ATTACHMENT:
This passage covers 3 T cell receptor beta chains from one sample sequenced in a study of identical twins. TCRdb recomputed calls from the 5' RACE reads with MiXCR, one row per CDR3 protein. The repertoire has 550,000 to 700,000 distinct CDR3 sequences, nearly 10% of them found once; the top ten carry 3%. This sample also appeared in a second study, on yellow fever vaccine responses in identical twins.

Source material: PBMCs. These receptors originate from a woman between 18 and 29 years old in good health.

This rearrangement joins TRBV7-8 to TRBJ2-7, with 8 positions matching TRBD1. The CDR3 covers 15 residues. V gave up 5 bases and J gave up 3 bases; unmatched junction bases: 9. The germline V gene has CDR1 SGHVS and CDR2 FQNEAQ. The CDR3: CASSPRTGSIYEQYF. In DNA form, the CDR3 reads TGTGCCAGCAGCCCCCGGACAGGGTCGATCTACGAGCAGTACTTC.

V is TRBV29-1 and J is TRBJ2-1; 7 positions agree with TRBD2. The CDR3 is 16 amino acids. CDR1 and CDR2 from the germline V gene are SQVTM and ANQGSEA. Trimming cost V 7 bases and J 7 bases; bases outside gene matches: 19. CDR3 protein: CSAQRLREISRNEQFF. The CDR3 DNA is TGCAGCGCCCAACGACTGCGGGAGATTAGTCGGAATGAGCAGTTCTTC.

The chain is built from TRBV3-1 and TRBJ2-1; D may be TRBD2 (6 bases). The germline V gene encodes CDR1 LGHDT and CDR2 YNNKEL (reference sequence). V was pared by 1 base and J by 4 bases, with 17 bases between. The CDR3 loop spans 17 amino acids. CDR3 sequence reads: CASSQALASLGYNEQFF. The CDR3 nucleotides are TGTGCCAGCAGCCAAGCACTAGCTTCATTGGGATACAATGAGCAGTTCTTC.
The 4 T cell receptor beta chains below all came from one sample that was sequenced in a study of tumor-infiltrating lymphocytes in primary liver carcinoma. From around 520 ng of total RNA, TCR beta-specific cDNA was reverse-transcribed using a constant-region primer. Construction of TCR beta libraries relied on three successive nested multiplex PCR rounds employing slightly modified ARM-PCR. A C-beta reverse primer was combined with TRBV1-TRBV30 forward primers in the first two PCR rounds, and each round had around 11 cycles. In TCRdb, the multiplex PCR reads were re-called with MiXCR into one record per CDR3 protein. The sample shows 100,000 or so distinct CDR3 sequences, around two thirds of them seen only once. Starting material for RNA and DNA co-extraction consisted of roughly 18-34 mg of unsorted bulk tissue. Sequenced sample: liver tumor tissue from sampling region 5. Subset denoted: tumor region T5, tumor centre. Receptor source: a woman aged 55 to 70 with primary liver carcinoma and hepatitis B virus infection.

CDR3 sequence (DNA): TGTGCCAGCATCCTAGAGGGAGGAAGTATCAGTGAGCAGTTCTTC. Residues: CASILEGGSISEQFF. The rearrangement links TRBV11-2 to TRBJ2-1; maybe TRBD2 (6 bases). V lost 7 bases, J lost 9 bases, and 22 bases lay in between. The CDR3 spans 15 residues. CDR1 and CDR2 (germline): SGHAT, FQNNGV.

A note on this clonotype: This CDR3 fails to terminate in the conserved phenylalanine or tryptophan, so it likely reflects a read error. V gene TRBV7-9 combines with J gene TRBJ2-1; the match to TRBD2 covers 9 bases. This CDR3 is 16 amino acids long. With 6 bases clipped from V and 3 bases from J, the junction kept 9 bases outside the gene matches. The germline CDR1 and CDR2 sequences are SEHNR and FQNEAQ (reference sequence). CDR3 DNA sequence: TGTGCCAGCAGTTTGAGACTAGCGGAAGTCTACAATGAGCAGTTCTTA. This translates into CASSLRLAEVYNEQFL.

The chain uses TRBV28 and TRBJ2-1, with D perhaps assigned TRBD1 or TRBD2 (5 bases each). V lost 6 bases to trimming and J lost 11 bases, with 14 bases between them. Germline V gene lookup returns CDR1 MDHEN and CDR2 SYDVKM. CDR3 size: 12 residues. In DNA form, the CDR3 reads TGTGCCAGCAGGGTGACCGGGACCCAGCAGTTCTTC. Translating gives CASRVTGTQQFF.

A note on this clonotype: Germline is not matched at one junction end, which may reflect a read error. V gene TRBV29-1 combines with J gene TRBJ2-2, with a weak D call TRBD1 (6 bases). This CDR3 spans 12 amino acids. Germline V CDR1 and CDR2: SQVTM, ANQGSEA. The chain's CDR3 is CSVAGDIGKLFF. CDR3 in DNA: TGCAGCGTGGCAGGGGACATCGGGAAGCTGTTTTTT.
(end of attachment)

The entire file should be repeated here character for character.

This passage covers 3 T cell receptor beta chains from one sample sequenced in a study of identical twins. TCRdb recomputed calls from the 5' RACE reads with MiXCR, one row per CDR3 protein. The repertoire has 550,000 to 700,000 distinct CDR3 sequences, nearly 10% of them found once; the top ten carry 3%. This sample also appeared in a second study, on yellow fever vaccine responses in identical twins.

Source material: PBMCs. These receptors originate from a woman between 18 and 29 years old in good health.

This rearrangement joins TRBV7-8 to TRBJ2-7, with 8 positions matching TRBD1. The CDR3 covers 15 residues. V gave up 5 bases and J gave up 3 bases; unmatched junction bases: 9. The germline V gene has CDR1 SGHVS and CDR2 FQNEAQ. The CDR3: CASSPRTGSIYEQYF. In DNA form, the CDR3 reads TGTGCCAGCAGCCCCCGGACAGGGTCGATCTACGAGCAGTACTTC.

V is TRBV29-1 and J is TRBJ2-1; 7 positions agree with TRBD2. The CDR3 is 16 amino acids. CDR1 and CDR2 from the germline V gene are SQVTM and ANQGSEA. Trimming cost V 7 bases and J 7 bases; bases outside gene matches: 19. CDR3 protein: CSAQRLREISRNEQFF. The CDR3 DNA is TGCAGCGCCCAACGACTGCGGGAGATTAGTCGGAATGAGCAGTTCTTC.

The chain is built from TRBV3-1 and TRBJ2-1; D may be TRBD2 (6 bases). The germline V gene encodes CDR1 LGHDT and CDR2 YNNKEL (reference sequence). V was pared by 1 base and J by 4 bases, with 17 bases between. The CDR3 loop spans 17 amino acids. CDR3 sequence reads: CASSQALASLGYNEQFF. The CDR3 nucleotides are TGTGCCAGCAGCCAAGCACTAGCTTCATTGGGATACAATGAGCAGTTCTTC.
The 4 T cell receptor beta chains below all came from one sample that was sequenced in a study of tumor-infiltrating lymphocytes in primary liver carcinoma. From around 520 ng of total RNA, TCR beta-specific cDNA was reverse-transcribed using a constant-region primer. Construction of TCR beta libraries relied on three successive nested multiplex PCR rounds employing slightly modified ARM-PCR. A C-beta reverse primer was combined with TRBV1-TRBV30 forward primers in the first two PCR rounds, and each round had around 11 cycles. In TCRdb, the multiplex PCR reads were re-called with MiXCR into one record per CDR3 protein. The sample shows 100,000 or so distinct CDR3 sequences, around two thirds of them seen only once. Starting material for RNA and DNA co-extraction consisted of roughly 18-34 mg of unsorted bulk tissue. Sequenced sample: liver tumor tissue from sampling region 5. Subset denoted: tumor region T5, tumor centre. Receptor source: a woman aged 55 to 70 with primary liver carcinoma and hepatitis B virus infection.

CDR3 sequence (DNA): TGTGCCAGCATCCTAGAGGGAGGAAGTATCAGTGAGCAGTTCTTC. Residues: CASILEGGSISEQFF. The rearrangement links TRBV11-2 to TRBJ2-1; maybe TRBD2 (6 bases). V lost 7 bases, J lost 9 bases, and 22 bases lay in between. The CDR3 spans 15 residues. CDR1 and CDR2 (germline): SGHAT, FQNNGV.

A note on this clonotype: This CDR3 fails to terminate in the conserved phenylalanine or tryptophan, so it likely reflects a read error. V gene TRBV7-9 combines with J gene TRBJ2-1; the match to TRBD2 covers 9 bases. This CDR3 is 16 amino acids long. With 6 bases clipped from V and 3 bases from J, the junction kept 9 bases outside the gene matches. The germline CDR1 and CDR2 sequences are SEHNR and FQNEAQ (reference sequence). CDR3 DNA sequence: TGTGCCAGCAGTTTGAGACTAGCGGAAGTCTACAATGAGCAGTTCTTA. This translates into CASSLRLAEVYNEQFL.

The chain uses TRBV28 and TRBJ2-1, with D perhaps assigned TRBD1 or TRBD2 (5 bases each). V lost 6 bases to trimming and J lost 11 bases, with 14 bases between them. Germline V gene lookup returns CDR1 MDHEN and CDR2 SYDVKM. CDR3 size: 12 residues. In DNA form, the CDR3 reads TGTGCCAGCAGGGTGACCGGGACCCAGCAGTTCTTC. Translating gives CASRVTGTQQFF.

A note on this clonotype: Germline is not matched at one junction end, which may reflect a read error. V gene TRBV29-1 combines with J gene TRBJ2-2, with a weak D call TRBD1 (6 bases). This CDR3 spans 12 amino acids. Germline V CDR1 and CDR2: SQVTM, ANQGSEA. The chain's CDR3 is CSVAGDIGKLFF. CDR3 in DNA: TGCAGCGTGGCAGGGGACATCGGGAAGCTGTTTTTT.